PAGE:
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Desert Oak: an icon of inland Australia

Desert oaks in central Australia. (Photo by Jack Bradshaw)

The American naturalist and philosopher Henry David Thoreau once wrote a lovely line about the great white pine forests of Connecticut. The trees, he said, were “like great harps, on which the wind makes music”.

It is a line that comes to mind whenever I am camping among or resting on a hot day in the shade of a stand of sheoaks. To some people’s ears the sheoak sings a melancholy refrain, but to me it is perhaps the sweetest music of the bush.

And of all the sheoaks, is there a more beautiful (but at the same time more frustrating) tree than the desert oak? Nobody who has seen a clump of desert oaks in their natural habitat of spinifex plains, red sand dunes and rocky ranges will argue with my appreciation of their beauty, and nobody who has rested in their shade as a dry wind rustles their feathers, will forget the music they make.

But frustrating?

This arises from my inability to grow the thing. Being a forester, I fancy myself as someone who can grow trees, but the desert oak (sometimes also called the ‘desert sheoak’, but still Casuarina decaisneana)has always defeated me. For a start you have to grow your own - I have never seen seedlings for sale in nurseries. I have many times collected seeds and have sown them on an ashbed or in pots in a commercial potting mix. I have also many times managed to germinate and raise some tiny seedlings and later carefully planted them out and cared for them. But never with success. Despite every precaution, including cultivation of the soil, shelter from wind and sun, controlling weeds, a sniff of fertiliser and mulch from other sheoaks, within days of being planted the seedlings curl up their toes and wither away.

And to increase my frustration, I know that other people can do it. There are some beauties shading the carpark at Uluru airport where once I had to kill a couple of hours between flights, and I have read (with envy) about Neville Bonney’s successfully planted groves in his arboretum near Palmer in South Australia.

A grove of desert oak saplings, shooting up like spears. Photo by Neville Bonney

Perhaps my tender-loving-care was too tender and too-loving; perhaps my soil at Gwambygine is too loamy - they naturally prefer well-drained sandy soils - or perhaps there is something special in the desert soils or the desert air where they grow naturally. Whatever is this secret ingredient, it does the job. In the remote and unforgiving environment of the outback, young desert oaks come away very happily in dense groves after a bushfire or a flood, with no-one to offer them a moment's loving care. The young trees shoot up like spears, and then eventually the crowns spread out when the deep roots find the water table.

[An aside: Hey! what about that name? The botanists among my readers will have already become restless at my mention, above, of desert oak’s scientific name, which I gave as Casuarina decaisneana. Allow me an indulgence. When I first knew them, Australian sheoaks, of which there are nearly eighty species, were all classified as members of the genus Casuarina. Then one day a Canberra botanist got into them, subdivided them up, and called some Casuarina and some Allocasuarina (botanical latin that means, I think, “rather like Casuraria”). The former have blackish-coloured seed and the latter, brownish-coloured seed. Desert oak was one of those renamed Allocasuarina. It is not compulsory to adopt a new botanical name like this, and I continue to call them all, including desert oak, Casuarina. I like the fact that this name is derived from “kasuari”, the Malay word for the cassowary, and is a reference to the similarity of the tree's drooping foliage to the drooping feathers of that wonderful bird of the Queensland rainforests].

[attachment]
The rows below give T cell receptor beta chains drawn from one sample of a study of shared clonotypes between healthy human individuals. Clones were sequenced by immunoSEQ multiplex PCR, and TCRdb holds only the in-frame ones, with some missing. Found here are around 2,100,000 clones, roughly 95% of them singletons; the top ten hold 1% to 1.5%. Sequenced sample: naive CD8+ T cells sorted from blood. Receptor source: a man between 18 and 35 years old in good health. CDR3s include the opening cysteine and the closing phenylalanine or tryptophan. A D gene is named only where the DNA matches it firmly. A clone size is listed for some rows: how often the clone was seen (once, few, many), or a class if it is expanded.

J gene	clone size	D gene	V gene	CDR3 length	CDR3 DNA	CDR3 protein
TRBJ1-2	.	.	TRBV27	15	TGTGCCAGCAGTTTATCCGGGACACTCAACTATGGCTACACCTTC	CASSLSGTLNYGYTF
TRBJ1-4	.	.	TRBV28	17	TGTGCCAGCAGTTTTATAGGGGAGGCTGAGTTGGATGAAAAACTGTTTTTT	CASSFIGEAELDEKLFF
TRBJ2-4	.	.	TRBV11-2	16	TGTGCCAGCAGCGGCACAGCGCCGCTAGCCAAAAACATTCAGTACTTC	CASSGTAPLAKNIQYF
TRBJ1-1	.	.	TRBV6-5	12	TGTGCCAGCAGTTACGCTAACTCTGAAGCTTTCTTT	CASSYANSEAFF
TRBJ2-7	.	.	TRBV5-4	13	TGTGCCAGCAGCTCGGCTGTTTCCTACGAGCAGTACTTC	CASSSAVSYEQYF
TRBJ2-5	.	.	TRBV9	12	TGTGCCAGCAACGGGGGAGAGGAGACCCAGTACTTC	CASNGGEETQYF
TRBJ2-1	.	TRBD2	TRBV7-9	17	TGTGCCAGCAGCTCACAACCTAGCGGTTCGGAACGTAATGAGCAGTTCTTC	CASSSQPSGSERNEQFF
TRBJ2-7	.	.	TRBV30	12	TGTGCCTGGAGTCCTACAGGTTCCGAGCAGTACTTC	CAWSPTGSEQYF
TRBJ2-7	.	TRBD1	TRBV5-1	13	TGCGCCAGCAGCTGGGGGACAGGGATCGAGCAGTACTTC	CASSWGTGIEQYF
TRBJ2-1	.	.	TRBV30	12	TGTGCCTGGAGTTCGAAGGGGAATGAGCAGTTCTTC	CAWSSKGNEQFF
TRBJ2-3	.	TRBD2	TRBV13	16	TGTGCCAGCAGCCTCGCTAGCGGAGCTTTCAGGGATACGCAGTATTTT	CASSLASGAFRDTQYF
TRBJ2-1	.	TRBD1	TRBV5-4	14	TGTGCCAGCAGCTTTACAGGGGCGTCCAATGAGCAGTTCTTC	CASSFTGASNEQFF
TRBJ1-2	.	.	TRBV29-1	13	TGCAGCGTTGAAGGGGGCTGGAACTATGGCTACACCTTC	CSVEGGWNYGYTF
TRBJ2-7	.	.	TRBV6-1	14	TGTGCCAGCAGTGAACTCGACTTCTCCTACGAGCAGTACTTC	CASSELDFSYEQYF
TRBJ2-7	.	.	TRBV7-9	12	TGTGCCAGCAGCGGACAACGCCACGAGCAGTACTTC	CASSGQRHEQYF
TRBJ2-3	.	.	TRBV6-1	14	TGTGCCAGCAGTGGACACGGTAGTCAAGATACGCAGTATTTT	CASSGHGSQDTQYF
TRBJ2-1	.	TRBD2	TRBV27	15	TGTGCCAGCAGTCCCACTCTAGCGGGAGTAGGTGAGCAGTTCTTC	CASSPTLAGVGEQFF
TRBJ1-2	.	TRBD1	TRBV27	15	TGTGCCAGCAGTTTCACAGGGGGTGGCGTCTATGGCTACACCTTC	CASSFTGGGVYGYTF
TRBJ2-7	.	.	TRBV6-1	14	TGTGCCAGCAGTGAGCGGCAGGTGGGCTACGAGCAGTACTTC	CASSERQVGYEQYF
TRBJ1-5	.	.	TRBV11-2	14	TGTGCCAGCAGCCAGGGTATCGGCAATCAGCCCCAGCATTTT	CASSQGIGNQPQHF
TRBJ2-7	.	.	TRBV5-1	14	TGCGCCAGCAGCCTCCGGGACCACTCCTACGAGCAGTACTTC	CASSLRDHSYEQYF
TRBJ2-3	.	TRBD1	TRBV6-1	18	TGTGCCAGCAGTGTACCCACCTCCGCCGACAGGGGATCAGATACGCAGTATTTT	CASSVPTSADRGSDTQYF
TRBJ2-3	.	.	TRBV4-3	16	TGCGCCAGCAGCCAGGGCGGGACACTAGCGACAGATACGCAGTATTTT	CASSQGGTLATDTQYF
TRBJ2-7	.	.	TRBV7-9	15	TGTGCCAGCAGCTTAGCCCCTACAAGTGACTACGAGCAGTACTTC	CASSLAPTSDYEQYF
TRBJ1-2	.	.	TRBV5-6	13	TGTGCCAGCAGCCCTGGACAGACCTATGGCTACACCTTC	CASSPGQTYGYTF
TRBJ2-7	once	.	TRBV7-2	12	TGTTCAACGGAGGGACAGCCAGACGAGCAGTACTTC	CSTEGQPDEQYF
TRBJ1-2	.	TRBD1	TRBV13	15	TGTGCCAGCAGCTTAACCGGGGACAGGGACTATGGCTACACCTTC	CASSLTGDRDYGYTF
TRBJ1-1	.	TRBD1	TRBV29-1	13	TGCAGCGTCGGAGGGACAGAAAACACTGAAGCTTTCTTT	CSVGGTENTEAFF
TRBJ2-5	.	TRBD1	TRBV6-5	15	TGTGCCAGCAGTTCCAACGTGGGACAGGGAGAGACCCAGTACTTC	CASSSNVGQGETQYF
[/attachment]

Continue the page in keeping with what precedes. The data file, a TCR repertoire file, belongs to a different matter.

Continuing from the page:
Back to desert oak, and its drooping foliage …

The ability of the desert oak to prosper in the bush, but at the same time to reject my attempts at cultivation is another reason I love them – they seem almost to have a proud independence, and to say in response to my proffered hand “No thanks, I can look after myself”.

And look after themselves they do. Desert oak is long-lived and widespread, occurring throughout central Australia where (in the absence of an intense bushfire) it can reach at least 100 years of age. It is often the only tree in a landscape dominated by spinifex, and can grow up to twelve metres in height, forming surprisingly dense stands. These shady groves, with their drooping green foliage and black stems, create a dramatic picture when intermixed with the contrasting red soil and the golden spinifex. Under clear blue skies it makes for one of the most memorable sights of outback travel. And to the traveller on a hot day, as lunchtime or evening approaches, the lure of a grove of desert oaks is almost irresistible.

Travellers on the Canning Stock Route in the Great Sandy Desert, unable to resist the lure of a grove of desert oaks (photo by Jack Bradshaw)

The climate of “desert oak country”, has been ironically described by that great explorer and bushman Len Beadell:

From November to March, it is searingly hot and dry; April, June and July have ideal temperatures, but it is dry. August and September are dry, and it appears to be fairly dry in October.

In this environment, desert oak is a tough survivor. Despite the searing heat of summer, frosty winter nights, recurring decade-long droughts and frequent sweeping bushfires, desert oak persists effortlessly. On one trip you might find a grove beneath whose shade you set up a pleasant camp. The next time you go through the same area the shady grove is gone, swept away in a fierce bushfire, but in a few years, they are back again, having enthusiastically and successfully regenerated.

They also have a wonderful ability to survive drought. This they do by simply shutting down, adopting a sort of hibernation. This is dramatically demonstrated in a pair of photographs in The Complete Guide to Central Australia by Jeff and Marie Carter. They contrast an oak in a good season, not long after rain, covered with a lush, almost tropical crown, with an oak in shutdown during a drought, the tree yellow and almost leafless (but still alive):